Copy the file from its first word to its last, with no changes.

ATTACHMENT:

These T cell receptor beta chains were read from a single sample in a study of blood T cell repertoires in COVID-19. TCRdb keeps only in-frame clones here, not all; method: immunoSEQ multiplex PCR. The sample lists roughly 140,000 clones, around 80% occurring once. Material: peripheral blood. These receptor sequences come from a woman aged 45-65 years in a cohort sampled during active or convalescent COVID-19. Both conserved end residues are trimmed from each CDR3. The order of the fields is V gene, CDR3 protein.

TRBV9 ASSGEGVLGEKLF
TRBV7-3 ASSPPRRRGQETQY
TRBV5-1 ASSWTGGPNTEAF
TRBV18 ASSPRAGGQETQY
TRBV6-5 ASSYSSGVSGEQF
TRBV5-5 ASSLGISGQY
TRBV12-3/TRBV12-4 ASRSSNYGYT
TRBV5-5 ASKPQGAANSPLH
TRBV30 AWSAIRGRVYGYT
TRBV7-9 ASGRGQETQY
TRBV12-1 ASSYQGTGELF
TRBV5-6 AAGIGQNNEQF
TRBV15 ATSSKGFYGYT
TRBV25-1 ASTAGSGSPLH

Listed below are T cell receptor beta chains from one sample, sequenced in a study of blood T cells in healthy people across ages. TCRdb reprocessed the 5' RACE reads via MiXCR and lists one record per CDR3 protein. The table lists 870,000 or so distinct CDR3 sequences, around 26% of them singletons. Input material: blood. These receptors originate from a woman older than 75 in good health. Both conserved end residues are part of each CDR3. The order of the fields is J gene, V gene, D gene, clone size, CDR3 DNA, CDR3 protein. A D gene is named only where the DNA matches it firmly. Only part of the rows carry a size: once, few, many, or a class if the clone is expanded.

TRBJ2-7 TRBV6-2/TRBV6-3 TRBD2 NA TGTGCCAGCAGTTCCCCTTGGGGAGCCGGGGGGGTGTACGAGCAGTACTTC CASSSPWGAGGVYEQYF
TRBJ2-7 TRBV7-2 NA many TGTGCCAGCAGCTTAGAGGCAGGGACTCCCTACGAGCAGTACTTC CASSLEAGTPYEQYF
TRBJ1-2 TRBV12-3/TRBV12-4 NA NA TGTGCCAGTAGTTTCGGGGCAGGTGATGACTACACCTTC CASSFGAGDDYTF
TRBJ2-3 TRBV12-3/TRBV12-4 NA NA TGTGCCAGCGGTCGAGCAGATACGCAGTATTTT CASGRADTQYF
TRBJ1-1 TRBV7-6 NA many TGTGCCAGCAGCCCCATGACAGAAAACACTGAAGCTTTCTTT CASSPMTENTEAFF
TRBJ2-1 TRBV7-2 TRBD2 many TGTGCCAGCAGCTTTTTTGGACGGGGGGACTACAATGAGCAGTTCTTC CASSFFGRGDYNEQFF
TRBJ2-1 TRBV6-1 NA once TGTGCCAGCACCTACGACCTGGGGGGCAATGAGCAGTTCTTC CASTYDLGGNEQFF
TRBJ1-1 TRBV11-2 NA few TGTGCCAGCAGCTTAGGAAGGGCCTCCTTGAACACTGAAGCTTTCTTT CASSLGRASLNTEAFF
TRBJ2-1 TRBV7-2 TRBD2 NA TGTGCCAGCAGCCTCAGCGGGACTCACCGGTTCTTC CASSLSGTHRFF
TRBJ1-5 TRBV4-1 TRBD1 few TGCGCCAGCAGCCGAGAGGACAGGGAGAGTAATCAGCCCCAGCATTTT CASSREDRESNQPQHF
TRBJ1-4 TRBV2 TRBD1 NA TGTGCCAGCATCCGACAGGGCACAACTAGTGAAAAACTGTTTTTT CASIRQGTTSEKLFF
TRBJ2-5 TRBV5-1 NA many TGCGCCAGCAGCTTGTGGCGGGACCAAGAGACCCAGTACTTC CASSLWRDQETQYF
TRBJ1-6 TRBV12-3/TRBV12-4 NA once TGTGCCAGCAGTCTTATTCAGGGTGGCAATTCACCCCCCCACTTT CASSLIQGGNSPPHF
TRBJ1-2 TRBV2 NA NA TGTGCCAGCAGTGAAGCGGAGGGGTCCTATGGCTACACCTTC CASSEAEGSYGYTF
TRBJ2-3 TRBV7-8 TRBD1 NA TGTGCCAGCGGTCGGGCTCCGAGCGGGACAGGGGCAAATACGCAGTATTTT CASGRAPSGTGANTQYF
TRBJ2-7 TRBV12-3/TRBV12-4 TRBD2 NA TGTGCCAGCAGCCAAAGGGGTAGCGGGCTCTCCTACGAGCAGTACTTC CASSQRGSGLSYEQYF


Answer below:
These T cell receptor beta chains were read from a single sample in a study of blood T cell repertoires in COVID-19. TCRdb keeps only in-frame clones here, not all; method: immunoSEQ multiplex PCR. The sample lists roughly 140,000 clones, around 80% occurring once. Material: peripheral blood. These receptor sequences come from a woman aged 45-65 years in a cohort sampled during active or convalescent COVID-19. Both conserved end residues are trimmed from each CDR3. The order of the fields is V gene, CDR3 protein.

TRBV9 ASSGEGVLGEKLF
TRBV7-3 ASSPPRRRGQETQY
TRBV5-1 ASSWTGGPNTEAF
TRBV18 ASSPRAGGQETQY
TRBV6-5 ASSYSSGVSGEQF
TRBV5-5 ASSLGISGQY
TRBV12-3/TRBV12-4 ASRSSNYGYT
TRBV5-5 ASKPQGAANSPLH
TRBV30 AWSAIRGRVYGYT
TRBV7-9 ASGRGQETQY
TRBV12-1 ASSYQGTGELF
TRBV5-6 AAGIGQNNEQF
TRBV15 ATSSKGFYGYT
TRBV25-1 ASTAGSGSPLH

Listed below are T cell receptor beta chains from one sample, sequenced in a study of blood T cells in healthy people across ages. TCRdb reprocessed the 5' RACE reads via MiXCR and lists one record per CDR3 protein. The table lists 870,000 or so distinct CDR3 sequences, around 26% of them singletons. Input material: blood. These receptors originate from a woman older than 75 in good health. Both conserved end residues are part of each CDR3. The order of the fields is J gene, V gene, D gene, clone size, CDR3 DNA, CDR3 protein. A D gene is named only where the DNA matches it firmly. Only part of the rows carry a size: once, few, many, or a class if the clone is expanded.

TRBJ2-7 TRBV6-2/TRBV6-3 TRBD2 NA TGTGCCAGCAGTTCCCCTTGGGGAGCCGGGGGGGTGTACGAGCAGTACTTC CASSSPWGAGGVYEQYF
TRBJ2-7 TRBV7-2 NA many TGTGCCAGCAGCTTAGAGGCAGGGACTCCCTACGAGCAGTACTTC CASSLEAGTPYEQYF
TRBJ1-2 TRBV12-3/TRBV12-4 NA NA TGTGCCAGTAGTTTCGGGGCAGGTGATGACTACACCTTC CASSFGAGDDYTF
TRBJ2-3 TRBV12-3/TRBV12-4 NA NA TGTGCCAGCGGTCGAGCAGATACGCAGTATTTT CASGRADTQYF
TRBJ1-1 TRBV7-6 NA many TGTGCCAGCAGCCCCATGACAGAAAACACTGAAGCTTTCTTT CASSPMTENTEAFF
TRBJ2-1 TRBV7-2 TRBD2 many TGTGCCAGCAGCTTTTTTGGACGGGGGGACTACAATGAGCAGTTCTTC CASSFFGRGDYNEQFF
TRBJ2-1 TRBV6-1 NA once TGTGCCAGCACCTACGACCTGGGGGGCAATGAGCAGTTCTTC CASTYDLGGNEQFF
TRBJ1-1 TRBV11-2 NA few TGTGCCAGCAGCTTAGGAAGGGCCTCCTTGAACACTGAAGCTTTCTTT CASSLGRASLNTEAFF
TRBJ2-1 TRBV7-2 TRBD2 NA TGTGCCAGCAGCCTCAGCGGGACTCACCGGTTCTTC CASSLSGTHRFF
TRBJ1-5 TRBV4-1 TRBD1 few TGCGCCAGCAGCCGAGAGGACAGGGAGAGTAATCAGCCCCAGCATTTT CASSREDRESNQPQHF
TRBJ1-4 TRBV2 TRBD1 NA TGTGCCAGCATCCGACAGGGCACAACTAGTGAAAAACTGTTTTTT CASIRQGTTSEKLFF
TRBJ2-5 TRBV5-1 NA many TGCGCCAGCAGCTTGTGGCGGGACCAAGAGACCCAGTACTTC CASSLWRDQETQYF
TRBJ1-6 TRBV12-3/TRBV12-4 NA once TGTGCCAGCAGTCTTATTCAGGGTGGCAATTCACCCCCCCACTTT CASSLIQGGNSPPHF
TRBJ1-2 TRBV2 NA NA TGTGCCAGCAGTGAAGCGGAGGGGTCCTATGGCTACACCTTC CASSEAEGSYGYTF
TRBJ2-3 TRBV7-8 TRBD1 NA TGTGCCAGCGGTCGGGCTCCGAGCGGGACAGGGGCAAATACGCAGTATTTT CASGRAPSGTGANTQYF
TRBJ2-7 TRBV12-3/TRBV12-4 TRBD2 NA TGTGCCAGCAGCCAAAGGGGTAGCGGGCTCTCCTACGAGCAGTACTTC CASSQRGSGLSYEQYF